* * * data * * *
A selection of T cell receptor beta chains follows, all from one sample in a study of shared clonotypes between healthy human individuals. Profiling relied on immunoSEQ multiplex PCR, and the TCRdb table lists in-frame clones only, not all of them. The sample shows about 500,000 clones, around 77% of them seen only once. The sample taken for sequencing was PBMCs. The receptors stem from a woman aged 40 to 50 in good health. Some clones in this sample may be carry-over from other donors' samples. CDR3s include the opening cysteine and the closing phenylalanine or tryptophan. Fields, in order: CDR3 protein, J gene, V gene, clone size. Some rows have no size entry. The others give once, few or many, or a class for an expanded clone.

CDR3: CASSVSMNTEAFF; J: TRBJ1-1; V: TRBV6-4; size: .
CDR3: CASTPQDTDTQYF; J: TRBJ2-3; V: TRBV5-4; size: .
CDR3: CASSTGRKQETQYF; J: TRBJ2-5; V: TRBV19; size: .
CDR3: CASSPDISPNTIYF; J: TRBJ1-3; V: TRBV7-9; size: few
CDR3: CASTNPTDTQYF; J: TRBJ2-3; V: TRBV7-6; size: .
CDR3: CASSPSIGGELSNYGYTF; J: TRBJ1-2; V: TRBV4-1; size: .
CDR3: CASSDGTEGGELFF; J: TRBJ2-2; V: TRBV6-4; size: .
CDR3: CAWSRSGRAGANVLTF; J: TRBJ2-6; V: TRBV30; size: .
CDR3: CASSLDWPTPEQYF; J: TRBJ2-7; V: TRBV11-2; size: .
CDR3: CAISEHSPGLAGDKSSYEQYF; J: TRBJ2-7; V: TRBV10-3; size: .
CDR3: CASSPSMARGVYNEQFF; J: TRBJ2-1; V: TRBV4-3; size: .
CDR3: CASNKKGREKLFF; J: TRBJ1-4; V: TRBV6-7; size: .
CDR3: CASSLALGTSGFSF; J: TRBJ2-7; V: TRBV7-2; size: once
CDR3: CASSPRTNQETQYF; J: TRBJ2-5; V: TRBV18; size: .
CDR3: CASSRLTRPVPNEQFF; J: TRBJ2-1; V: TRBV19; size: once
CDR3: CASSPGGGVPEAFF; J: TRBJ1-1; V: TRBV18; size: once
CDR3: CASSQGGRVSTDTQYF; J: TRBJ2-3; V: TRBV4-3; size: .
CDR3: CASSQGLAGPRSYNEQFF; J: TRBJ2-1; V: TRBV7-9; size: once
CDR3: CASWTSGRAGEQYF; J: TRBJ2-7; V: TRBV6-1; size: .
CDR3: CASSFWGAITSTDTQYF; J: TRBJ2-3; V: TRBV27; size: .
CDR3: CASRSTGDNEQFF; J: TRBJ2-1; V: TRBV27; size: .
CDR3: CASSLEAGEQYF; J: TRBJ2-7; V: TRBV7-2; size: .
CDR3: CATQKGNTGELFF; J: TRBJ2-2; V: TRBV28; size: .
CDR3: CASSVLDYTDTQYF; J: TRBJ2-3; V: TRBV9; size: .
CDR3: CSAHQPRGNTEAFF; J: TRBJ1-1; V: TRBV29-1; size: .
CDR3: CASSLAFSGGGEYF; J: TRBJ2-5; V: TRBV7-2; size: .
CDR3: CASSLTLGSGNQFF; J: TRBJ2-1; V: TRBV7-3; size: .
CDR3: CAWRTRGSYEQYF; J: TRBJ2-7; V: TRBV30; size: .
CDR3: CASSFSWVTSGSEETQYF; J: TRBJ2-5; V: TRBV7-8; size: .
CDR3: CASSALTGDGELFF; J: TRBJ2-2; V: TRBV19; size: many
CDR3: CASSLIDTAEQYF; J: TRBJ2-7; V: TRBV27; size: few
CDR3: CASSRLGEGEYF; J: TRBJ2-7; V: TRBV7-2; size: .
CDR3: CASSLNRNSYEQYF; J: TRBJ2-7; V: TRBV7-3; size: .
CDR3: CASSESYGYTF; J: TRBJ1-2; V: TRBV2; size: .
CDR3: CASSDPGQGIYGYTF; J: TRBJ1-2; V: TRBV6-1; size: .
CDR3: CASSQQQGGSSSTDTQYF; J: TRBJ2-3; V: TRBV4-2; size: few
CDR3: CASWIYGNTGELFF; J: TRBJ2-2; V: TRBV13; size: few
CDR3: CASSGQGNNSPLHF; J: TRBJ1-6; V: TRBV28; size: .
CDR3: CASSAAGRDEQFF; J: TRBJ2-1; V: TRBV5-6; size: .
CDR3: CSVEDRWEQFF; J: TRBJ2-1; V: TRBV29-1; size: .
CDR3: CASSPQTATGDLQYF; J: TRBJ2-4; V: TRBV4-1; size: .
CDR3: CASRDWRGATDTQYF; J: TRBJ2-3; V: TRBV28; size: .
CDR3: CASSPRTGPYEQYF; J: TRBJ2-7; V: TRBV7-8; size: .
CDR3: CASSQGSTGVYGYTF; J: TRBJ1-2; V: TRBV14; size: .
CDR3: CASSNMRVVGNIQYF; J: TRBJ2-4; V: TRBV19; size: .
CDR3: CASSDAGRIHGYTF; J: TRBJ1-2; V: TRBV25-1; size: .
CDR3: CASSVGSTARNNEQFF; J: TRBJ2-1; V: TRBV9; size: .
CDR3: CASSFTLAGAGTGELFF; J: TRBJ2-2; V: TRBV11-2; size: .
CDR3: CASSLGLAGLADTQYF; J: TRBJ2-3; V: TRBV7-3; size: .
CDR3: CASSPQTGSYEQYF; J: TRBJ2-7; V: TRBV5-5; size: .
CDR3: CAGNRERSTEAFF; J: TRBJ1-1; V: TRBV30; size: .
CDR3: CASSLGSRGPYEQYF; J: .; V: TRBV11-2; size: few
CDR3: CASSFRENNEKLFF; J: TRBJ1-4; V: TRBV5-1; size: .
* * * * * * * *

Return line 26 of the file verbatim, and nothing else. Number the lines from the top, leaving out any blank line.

CDR3: CSAHQPRGNTEAFF; J: TRBJ1-1; V: TRBV29-1; size: .